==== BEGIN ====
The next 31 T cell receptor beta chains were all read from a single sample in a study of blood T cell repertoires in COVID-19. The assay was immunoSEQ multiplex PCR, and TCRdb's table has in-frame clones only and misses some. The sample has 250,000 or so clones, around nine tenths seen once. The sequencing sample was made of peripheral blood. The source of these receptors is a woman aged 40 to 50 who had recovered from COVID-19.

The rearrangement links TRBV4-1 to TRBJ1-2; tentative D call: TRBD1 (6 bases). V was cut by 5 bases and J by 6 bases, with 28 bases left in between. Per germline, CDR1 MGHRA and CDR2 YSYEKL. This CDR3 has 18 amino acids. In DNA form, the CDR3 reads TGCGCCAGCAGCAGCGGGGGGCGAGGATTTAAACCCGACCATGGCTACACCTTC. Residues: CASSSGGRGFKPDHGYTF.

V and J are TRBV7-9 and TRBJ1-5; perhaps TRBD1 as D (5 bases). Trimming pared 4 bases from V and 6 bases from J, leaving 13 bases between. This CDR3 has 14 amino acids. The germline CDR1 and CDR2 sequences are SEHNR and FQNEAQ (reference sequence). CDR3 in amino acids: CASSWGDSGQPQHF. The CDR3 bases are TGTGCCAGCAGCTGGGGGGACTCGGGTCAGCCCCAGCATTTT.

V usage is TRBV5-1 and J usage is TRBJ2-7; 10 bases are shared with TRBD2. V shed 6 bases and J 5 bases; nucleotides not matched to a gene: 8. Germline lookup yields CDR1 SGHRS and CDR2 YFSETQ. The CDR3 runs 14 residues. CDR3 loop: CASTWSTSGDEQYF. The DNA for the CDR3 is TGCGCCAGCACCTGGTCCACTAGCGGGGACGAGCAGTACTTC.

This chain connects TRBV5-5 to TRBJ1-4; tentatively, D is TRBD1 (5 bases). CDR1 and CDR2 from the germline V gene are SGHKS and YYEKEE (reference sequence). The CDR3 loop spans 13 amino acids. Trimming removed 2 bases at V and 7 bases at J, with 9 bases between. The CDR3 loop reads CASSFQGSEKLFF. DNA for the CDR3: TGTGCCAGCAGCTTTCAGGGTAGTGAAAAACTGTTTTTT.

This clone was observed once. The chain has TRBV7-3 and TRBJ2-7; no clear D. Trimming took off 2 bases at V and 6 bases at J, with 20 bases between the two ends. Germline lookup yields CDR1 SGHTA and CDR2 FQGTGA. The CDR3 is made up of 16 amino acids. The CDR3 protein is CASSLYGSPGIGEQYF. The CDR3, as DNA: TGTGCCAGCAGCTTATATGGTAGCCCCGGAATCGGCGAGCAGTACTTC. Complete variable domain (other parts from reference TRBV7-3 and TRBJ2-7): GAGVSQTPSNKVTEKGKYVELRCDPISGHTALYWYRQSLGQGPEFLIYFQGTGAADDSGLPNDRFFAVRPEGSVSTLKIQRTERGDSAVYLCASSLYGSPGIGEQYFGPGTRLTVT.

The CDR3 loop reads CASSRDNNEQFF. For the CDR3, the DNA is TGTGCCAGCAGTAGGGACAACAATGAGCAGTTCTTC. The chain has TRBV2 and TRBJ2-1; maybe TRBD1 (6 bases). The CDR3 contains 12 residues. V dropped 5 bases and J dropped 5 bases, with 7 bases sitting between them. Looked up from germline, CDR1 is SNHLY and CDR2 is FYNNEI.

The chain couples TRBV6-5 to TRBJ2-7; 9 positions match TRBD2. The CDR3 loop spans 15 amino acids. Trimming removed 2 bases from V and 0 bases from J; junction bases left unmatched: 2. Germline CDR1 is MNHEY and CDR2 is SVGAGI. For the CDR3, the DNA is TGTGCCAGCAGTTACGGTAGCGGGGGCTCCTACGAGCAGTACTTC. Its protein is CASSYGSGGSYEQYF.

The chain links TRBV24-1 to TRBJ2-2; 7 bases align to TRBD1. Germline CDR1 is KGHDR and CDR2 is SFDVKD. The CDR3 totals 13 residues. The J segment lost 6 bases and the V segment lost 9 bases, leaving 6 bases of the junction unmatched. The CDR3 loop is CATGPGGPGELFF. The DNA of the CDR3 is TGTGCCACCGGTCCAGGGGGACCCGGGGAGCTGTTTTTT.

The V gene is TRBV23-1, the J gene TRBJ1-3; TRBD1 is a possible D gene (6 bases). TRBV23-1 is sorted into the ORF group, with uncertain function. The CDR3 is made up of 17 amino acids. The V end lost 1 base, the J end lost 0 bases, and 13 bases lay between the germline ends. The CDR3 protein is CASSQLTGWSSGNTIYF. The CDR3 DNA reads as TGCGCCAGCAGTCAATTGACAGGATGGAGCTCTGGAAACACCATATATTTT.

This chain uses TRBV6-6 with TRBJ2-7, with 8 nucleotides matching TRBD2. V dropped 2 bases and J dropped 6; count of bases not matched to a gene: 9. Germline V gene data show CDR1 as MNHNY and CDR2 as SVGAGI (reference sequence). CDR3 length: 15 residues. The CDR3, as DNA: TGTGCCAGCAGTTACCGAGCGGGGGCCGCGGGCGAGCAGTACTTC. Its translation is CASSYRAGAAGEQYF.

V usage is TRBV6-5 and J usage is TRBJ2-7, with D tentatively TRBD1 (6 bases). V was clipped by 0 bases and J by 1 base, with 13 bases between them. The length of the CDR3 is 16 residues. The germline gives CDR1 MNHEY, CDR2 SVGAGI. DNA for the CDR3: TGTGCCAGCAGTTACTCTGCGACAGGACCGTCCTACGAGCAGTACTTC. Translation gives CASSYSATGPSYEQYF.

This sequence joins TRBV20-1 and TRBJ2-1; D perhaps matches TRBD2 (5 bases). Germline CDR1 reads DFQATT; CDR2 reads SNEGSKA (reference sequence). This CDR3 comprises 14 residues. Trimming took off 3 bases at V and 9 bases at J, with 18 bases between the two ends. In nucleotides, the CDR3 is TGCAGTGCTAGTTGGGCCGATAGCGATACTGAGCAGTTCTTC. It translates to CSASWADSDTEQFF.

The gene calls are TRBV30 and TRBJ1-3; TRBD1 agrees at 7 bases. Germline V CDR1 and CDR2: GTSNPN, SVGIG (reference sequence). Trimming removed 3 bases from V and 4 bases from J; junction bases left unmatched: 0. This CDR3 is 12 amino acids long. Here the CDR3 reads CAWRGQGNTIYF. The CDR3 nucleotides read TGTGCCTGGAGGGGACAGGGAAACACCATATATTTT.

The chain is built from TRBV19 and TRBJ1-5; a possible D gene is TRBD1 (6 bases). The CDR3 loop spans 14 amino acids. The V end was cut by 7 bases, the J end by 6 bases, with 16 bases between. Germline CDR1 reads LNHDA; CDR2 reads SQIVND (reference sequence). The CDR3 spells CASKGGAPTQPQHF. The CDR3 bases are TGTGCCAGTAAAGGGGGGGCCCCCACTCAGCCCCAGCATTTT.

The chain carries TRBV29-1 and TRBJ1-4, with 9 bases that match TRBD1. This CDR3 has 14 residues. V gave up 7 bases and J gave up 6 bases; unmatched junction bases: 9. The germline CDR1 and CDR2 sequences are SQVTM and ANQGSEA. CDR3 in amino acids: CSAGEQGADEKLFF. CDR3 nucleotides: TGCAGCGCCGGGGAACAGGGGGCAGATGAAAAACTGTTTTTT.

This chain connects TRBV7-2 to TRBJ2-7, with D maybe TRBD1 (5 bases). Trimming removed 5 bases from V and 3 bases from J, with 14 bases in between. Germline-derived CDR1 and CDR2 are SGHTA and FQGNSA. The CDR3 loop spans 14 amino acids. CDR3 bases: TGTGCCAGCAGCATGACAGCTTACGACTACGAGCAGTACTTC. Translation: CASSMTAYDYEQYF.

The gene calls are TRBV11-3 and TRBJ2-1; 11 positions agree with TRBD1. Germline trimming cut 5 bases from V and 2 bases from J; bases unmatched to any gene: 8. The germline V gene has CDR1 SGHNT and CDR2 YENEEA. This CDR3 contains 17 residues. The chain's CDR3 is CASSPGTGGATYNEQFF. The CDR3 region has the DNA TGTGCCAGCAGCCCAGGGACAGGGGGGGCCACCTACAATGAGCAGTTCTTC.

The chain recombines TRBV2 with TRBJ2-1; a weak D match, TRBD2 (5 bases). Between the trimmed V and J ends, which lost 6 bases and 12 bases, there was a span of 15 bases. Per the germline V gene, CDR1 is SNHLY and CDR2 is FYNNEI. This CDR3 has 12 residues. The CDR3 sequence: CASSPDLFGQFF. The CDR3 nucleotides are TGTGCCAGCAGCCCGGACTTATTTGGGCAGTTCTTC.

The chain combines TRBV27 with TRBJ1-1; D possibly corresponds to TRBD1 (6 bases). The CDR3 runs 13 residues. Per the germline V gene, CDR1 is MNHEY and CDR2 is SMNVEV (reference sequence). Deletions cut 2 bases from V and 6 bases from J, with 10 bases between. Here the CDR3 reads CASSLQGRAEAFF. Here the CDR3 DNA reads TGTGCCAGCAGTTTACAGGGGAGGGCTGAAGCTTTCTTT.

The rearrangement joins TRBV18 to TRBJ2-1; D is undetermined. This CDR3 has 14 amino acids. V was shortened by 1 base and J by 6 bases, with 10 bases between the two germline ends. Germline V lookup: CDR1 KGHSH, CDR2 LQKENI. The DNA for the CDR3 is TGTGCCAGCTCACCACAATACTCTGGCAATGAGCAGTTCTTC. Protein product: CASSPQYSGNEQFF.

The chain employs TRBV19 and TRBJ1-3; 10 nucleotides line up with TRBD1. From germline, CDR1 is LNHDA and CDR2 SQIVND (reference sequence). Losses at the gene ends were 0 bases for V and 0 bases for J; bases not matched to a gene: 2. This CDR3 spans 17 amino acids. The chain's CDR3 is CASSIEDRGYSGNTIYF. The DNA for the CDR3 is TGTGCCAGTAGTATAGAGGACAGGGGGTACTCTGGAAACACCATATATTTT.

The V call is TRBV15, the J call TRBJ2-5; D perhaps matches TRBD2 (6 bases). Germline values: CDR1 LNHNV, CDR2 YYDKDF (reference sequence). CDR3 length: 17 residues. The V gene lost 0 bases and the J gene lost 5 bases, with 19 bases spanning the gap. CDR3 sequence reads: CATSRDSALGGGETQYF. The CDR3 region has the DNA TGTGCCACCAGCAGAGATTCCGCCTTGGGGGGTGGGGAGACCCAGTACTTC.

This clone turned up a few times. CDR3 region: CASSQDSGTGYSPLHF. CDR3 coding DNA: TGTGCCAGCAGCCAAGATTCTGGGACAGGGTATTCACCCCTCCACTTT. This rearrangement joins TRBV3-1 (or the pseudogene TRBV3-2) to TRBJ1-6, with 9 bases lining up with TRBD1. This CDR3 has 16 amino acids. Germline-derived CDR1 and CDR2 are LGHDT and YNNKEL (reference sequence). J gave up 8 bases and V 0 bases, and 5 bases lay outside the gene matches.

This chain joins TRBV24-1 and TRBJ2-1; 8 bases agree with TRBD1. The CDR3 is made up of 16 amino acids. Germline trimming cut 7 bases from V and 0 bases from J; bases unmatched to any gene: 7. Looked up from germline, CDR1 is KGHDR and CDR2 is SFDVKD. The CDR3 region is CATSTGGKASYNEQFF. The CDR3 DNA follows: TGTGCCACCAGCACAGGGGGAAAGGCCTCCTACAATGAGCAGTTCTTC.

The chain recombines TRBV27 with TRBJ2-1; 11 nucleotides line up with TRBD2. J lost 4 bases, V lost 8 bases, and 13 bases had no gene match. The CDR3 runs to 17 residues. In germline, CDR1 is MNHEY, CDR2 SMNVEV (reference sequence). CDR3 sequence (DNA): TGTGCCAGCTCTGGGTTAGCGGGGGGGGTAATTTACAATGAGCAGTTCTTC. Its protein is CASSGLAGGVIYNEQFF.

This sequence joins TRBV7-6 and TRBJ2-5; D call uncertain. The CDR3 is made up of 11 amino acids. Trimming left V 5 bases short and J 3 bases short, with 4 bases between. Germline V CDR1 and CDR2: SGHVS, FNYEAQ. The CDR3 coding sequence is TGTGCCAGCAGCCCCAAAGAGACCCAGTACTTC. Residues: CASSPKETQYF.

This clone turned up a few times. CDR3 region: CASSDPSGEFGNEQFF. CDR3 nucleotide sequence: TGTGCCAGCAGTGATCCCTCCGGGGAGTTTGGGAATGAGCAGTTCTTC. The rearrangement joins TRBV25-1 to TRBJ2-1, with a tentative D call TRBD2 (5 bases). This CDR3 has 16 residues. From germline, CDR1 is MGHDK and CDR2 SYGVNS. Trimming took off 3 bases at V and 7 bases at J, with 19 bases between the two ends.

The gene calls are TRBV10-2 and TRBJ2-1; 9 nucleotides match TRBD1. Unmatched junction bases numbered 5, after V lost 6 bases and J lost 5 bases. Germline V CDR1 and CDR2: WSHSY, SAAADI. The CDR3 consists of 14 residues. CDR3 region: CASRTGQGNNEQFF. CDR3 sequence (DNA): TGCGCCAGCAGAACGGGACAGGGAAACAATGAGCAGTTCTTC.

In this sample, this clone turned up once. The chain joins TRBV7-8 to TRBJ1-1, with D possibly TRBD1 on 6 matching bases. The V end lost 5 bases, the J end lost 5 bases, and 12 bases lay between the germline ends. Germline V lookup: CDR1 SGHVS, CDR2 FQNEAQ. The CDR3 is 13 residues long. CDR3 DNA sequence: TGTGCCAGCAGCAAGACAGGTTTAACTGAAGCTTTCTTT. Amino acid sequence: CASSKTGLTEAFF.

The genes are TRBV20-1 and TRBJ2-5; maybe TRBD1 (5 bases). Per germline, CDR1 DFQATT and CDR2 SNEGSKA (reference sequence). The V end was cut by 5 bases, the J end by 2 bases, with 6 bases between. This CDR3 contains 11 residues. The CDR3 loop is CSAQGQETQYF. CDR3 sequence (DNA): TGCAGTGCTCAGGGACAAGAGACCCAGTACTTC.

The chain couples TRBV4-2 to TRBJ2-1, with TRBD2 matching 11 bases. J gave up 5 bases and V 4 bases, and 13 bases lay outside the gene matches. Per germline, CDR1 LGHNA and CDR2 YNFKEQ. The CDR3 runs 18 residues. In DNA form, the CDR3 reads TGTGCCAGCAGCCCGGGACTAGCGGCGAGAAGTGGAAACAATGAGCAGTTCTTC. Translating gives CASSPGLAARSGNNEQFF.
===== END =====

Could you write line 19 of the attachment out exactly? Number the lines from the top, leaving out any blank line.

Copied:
The chain recombines TRBV2 with TRBJ2-1; a weak D match, TRBD2 (5 bases). Between the trimmed V and J ends, which lost 6 bases and 12 bases, there was a span of 15 bases. Per the germline V gene, CDR1 is SNHLY and CDR2 is FYNNEI. This CDR3 has 12 residues. The CDR3 sequence: CASSPDLFGQFF. The CDR3 nucleotides are TGTGCCAGCAGCCCGGACTTATTTGGGCAGTTCTTC.